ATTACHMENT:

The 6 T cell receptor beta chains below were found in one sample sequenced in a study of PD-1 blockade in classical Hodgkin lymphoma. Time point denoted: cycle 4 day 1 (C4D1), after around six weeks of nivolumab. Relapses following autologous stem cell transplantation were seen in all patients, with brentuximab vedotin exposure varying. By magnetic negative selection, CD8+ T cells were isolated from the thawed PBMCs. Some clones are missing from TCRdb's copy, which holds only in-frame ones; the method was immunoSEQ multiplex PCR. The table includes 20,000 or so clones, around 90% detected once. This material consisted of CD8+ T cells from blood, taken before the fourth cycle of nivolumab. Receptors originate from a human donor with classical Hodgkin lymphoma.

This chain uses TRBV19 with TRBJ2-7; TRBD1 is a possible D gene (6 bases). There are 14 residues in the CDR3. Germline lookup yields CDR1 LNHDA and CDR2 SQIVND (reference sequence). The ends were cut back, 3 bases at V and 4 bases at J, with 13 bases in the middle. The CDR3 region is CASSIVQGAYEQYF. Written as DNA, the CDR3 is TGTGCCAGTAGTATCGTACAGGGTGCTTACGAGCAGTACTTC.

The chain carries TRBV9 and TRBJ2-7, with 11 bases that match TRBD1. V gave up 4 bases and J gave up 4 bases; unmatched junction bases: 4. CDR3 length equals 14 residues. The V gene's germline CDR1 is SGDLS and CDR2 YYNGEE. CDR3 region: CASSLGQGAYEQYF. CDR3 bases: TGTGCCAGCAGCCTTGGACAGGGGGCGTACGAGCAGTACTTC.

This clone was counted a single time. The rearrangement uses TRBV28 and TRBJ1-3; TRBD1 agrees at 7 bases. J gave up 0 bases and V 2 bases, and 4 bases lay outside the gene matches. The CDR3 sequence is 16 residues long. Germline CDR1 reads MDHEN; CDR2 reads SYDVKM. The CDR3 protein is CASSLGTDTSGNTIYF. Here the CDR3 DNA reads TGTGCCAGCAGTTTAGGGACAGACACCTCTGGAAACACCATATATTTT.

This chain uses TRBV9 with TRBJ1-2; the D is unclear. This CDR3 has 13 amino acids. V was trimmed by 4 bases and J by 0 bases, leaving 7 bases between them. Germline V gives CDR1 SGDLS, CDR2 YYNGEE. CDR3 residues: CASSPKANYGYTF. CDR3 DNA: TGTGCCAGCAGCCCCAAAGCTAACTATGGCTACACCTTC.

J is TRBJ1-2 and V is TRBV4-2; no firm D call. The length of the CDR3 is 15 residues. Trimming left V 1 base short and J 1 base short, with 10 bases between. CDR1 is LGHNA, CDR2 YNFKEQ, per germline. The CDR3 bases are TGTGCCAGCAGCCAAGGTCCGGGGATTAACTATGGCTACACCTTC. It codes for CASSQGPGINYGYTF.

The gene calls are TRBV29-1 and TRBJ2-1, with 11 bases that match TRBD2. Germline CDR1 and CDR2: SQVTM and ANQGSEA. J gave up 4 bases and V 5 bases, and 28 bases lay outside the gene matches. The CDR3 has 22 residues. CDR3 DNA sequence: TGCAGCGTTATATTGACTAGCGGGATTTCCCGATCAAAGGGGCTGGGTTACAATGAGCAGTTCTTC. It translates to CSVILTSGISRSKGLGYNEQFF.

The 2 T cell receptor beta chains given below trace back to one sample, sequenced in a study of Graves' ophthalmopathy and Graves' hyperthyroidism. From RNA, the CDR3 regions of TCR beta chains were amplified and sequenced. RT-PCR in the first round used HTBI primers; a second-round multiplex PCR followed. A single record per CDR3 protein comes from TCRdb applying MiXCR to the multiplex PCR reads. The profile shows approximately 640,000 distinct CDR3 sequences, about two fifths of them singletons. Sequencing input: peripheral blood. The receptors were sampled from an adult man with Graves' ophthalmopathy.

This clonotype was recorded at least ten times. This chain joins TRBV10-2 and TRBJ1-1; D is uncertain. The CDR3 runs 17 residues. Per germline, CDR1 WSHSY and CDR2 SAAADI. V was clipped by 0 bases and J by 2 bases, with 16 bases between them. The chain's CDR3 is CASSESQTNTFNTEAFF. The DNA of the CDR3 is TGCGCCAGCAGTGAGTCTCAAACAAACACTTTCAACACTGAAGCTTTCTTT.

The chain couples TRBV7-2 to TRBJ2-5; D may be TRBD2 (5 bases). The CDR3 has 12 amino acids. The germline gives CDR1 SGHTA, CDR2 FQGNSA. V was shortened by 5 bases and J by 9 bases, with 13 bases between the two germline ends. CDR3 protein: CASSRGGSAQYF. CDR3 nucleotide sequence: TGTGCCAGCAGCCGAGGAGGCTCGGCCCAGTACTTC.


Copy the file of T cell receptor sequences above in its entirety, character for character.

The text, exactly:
The 6 T cell receptor beta chains below were found in one sample sequenced in a study of PD-1 blockade in classical Hodgkin lymphoma. Time point denoted: cycle 4 day 1 (C4D1), after around six weeks of nivolumab. Relapses following autologous stem cell transplantation were seen in all patients, with brentuximab vedotin exposure varying. By magnetic negative selection, CD8+ T cells were isolated from the thawed PBMCs. Some clones are missing from TCRdb's copy, which holds only in-frame ones; the method was immunoSEQ multiplex PCR. The table includes 20,000 or so clones, around 90% detected once. This material consisted of CD8+ T cells from blood, taken before the fourth cycle of nivolumab. Receptors originate from a human donor with classical Hodgkin lymphoma.

This chain uses TRBV19 with TRBJ2-7; TRBD1 is a possible D gene (6 bases). There are 14 residues in the CDR3. Germline lookup yields CDR1 LNHDA and CDR2 SQIVND (reference sequence). The ends were cut back, 3 bases at V and 4 bases at J, with 13 bases in the middle. The CDR3 region is CASSIVQGAYEQYF. Written as DNA, the CDR3 is TGTGCCAGTAGTATCGTACAGGGTGCTTACGAGCAGTACTTC.

The chain carries TRBV9 and TRBJ2-7, with 11 bases that match TRBD1. V gave up 4 bases and J gave up 4 bases; unmatched junction bases: 4. CDR3 length equals 14 residues. The V gene's germline CDR1 is SGDLS and CDR2 YYNGEE. CDR3 region: CASSLGQGAYEQYF. CDR3 bases: TGTGCCAGCAGCCTTGGACAGGGGGCGTACGAGCAGTACTTC.

This clone was counted a single time. The rearrangement uses TRBV28 and TRBJ1-3; TRBD1 agrees at 7 bases. J gave up 0 bases and V 2 bases, and 4 bases lay outside the gene matches. The CDR3 sequence is 16 residues long. Germline CDR1 reads MDHEN; CDR2 reads SYDVKM. The CDR3 protein is CASSLGTDTSGNTIYF. Here the CDR3 DNA reads TGTGCCAGCAGTTTAGGGACAGACACCTCTGGAAACACCATATATTTT.

This chain uses TRBV9 with TRBJ1-2; the D is unclear. This CDR3 has 13 amino acids. V was trimmed by 4 bases and J by 0 bases, leaving 7 bases between them. Germline V gives CDR1 SGDLS, CDR2 YYNGEE. CDR3 residues: CASSPKANYGYTF. CDR3 DNA: TGTGCCAGCAGCCCCAAAGCTAACTATGGCTACACCTTC.

J is TRBJ1-2 and V is TRBV4-2; no firm D call. The length of the CDR3 is 15 residues. Trimming left V 1 base short and J 1 base short, with 10 bases between. CDR1 is LGHNA, CDR2 YNFKEQ, per germline. The CDR3 bases are TGTGCCAGCAGCCAAGGTCCGGGGATTAACTATGGCTACACCTTC. It codes for CASSQGPGINYGYTF.

The gene calls are TRBV29-1 and TRBJ2-1, with 11 bases that match TRBD2. Germline CDR1 and CDR2: SQVTM and ANQGSEA. J gave up 4 bases and V 5 bases, and 28 bases lay outside the gene matches. The CDR3 has 22 residues. CDR3 DNA sequence: TGCAGCGTTATATTGACTAGCGGGATTTCCCGATCAAAGGGGCTGGGTTACAATGAGCAGTTCTTC. It translates to CSVILTSGISRSKGLGYNEQFF.

The 2 T cell receptor beta chains given below trace back to one sample, sequenced in a study of Graves' ophthalmopathy and Graves' hyperthyroidism. From RNA, the CDR3 regions of TCR beta chains were amplified and sequenced. RT-PCR in the first round used HTBI primers; a second-round multiplex PCR followed. A single record per CDR3 protein comes from TCRdb applying MiXCR to the multiplex PCR reads. The profile shows approximately 640,000 distinct CDR3 sequences, about two fifths of them singletons. Sequencing input: peripheral blood. The receptors were sampled from an adult man with Graves' ophthalmopathy.

This clonotype was recorded at least ten times. This chain joins TRBV10-2 and TRBJ1-1; D is uncertain. The CDR3 runs 17 residues. Per germline, CDR1 WSHSY and CDR2 SAAADI. V was clipped by 0 bases and J by 2 bases, with 16 bases between them. The chain's CDR3 is CASSESQTNTFNTEAFF. The DNA of the CDR3 is TGCGCCAGCAGTGAGTCTCAAACAAACACTTTCAACACTGAAGCTTTCTTT.

The chain couples TRBV7-2 to TRBJ2-5; D may be TRBD2 (5 bases). The CDR3 has 12 amino acids. The germline gives CDR1 SGHTA, CDR2 FQGNSA. V was shortened by 5 bases and J by 9 bases, with 13 bases between the two germline ends. CDR3 protein: CASSRGGSAQYF. CDR3 nucleotide sequence: TGTGCCAGCAGCCGAGGAGGCTCGGCCCAGTACTTC.